AGILE Project Management with Scrum -A book by Ken Schwaber
Prior to the Certified ScrumMaster seminar I attended in August 2008, I read the book by Ken Schwaber called Agile Project Management with Scrum based on a recommendation from Mishkin Berteig. After attending the seminar and becoming certified as a ScrumMaster I re-read the book. The second reading was much more valuable than the first for I had a much better understanding of Scrum. Here are my comments on this book.
What have I learned?
1. The adoption of Scrum methodology is more about changing roles and behaviours than it is about embracing a new process.
It was obvious to me and to Ken that one of the greatest challenges facing those individuals when moving from a their current environment to a scrum environment was that they would need to change their behaviours. In the former environment the team member would be directed and inspected based on what their project manager told them to do. The PM is the boss and the team members are somewhat powerless. In Scrum the team members take responsibility for their commitments and communicate their accomplishments on a daily basis. The hardest change occurs when the project manager is asked to become a ScrumMaster. The project Manager is familiar with assigning tasks and personally inspecting results. In the scrum environment they are the servants of the team, removing obstacles and facilitating the process. As Ken states in this book some project managers have great difficulty transitioning into the ScrumMaster role. They are unwilling to give up the power and position as a project master. It is hard to move from the leader of the pack to become the sheep dog herding the sheep!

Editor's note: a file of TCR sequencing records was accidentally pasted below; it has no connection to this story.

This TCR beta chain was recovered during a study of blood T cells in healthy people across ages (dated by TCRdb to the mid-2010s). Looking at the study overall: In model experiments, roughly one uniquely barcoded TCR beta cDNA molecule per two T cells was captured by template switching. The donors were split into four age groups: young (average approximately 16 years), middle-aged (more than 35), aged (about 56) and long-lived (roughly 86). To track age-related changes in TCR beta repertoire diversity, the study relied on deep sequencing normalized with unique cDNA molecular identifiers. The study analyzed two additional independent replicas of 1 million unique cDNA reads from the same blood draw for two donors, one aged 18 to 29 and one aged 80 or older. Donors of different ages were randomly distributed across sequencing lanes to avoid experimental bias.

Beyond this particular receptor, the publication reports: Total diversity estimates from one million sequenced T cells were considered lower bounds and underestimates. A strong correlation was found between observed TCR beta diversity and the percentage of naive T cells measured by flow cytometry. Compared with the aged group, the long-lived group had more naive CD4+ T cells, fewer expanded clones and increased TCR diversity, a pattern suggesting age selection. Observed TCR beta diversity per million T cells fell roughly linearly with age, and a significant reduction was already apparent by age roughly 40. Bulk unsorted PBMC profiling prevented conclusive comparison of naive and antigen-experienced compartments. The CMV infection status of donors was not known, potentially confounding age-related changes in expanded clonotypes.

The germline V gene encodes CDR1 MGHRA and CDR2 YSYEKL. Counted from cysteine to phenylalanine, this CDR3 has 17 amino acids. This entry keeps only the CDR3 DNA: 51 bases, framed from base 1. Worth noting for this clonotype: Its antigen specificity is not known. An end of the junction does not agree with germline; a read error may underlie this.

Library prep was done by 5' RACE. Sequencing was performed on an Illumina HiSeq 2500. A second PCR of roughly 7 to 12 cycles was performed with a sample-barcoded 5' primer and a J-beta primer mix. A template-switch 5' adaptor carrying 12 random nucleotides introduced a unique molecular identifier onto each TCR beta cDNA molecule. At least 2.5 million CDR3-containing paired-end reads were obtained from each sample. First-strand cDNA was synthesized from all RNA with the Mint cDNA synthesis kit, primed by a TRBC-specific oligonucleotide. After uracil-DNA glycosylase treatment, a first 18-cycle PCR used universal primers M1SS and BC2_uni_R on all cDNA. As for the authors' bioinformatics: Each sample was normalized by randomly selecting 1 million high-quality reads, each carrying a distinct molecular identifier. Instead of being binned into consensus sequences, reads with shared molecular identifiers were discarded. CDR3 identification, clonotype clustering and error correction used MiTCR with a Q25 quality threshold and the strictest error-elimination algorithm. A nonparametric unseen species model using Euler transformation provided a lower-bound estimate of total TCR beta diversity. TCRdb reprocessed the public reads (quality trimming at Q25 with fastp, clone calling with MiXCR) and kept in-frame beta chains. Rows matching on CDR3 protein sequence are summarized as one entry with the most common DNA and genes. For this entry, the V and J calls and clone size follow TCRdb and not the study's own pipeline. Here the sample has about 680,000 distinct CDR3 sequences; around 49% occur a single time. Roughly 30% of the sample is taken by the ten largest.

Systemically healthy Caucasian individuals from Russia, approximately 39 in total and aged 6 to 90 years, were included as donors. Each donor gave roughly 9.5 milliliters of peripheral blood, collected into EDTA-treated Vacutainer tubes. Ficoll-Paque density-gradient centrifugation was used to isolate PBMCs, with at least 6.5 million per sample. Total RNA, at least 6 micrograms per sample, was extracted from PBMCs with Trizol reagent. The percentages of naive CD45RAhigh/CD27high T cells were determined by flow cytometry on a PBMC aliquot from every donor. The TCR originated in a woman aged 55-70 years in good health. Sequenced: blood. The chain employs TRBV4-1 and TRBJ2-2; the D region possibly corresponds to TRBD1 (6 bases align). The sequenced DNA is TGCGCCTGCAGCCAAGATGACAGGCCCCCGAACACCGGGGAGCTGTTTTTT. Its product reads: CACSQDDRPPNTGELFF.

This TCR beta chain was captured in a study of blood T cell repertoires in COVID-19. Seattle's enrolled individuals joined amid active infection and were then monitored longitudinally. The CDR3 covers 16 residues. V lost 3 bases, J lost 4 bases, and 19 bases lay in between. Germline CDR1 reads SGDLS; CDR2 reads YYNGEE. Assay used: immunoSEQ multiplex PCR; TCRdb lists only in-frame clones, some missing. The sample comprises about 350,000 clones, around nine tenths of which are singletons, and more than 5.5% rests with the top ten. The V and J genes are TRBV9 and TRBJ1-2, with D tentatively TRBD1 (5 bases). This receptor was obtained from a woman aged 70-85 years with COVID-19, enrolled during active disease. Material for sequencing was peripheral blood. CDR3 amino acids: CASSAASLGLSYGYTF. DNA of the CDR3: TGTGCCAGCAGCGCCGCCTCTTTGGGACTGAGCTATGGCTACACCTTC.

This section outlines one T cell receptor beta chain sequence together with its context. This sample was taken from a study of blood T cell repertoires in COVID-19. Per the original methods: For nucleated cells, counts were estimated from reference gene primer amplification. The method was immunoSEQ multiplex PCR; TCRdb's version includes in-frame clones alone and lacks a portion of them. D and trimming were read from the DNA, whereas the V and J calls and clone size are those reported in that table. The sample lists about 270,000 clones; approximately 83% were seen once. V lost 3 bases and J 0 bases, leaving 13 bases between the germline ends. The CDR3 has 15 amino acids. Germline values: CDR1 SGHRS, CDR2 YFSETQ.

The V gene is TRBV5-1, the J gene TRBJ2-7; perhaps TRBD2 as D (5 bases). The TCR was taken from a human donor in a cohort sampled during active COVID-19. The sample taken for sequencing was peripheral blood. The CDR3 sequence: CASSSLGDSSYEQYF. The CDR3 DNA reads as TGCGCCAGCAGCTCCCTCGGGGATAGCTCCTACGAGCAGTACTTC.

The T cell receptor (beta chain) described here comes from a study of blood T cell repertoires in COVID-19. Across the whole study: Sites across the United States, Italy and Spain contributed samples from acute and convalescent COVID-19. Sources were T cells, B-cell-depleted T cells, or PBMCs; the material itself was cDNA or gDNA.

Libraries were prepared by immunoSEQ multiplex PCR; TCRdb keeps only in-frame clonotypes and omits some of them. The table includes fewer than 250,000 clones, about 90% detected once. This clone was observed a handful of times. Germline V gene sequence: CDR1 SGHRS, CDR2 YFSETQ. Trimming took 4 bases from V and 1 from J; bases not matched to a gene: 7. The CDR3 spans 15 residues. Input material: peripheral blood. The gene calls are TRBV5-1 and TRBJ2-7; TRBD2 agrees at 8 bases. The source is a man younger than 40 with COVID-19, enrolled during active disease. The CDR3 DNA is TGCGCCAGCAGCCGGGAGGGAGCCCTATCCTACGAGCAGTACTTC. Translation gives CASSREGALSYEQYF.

2. Scrum is unforgiving for if you do not apply the fundamental principles it is likely your efforts to adopt Scrum will fail.
As I reviewed the numerous case studies Ken chronicled is was apparent that when organizations, Team members, Product Owners and ScrumMasters followed the terms, conditions and guidelines of the Scrum methodology, they tended to deliver on their commitments. When they misunderstood, misused or deleted some portion of the methodology they tended not to accomplish their objectives. The methodology is well thought out and works in many situations when used appropriately.
3. Scrum enhances individual and team expertise.
I agree and totally support Ken’s opinion about the value of Scrum. I have no doubt the individual team member is empowered and has a greater sense of achievement. Obviously based on his case studies, Ken builds a strong case that Scrum allows the team to deliver quicker. The process is more change adaptive, responsive to customer needs, timely and economical than traditional methods. Greater energy and capacity is released in the team and individual team members.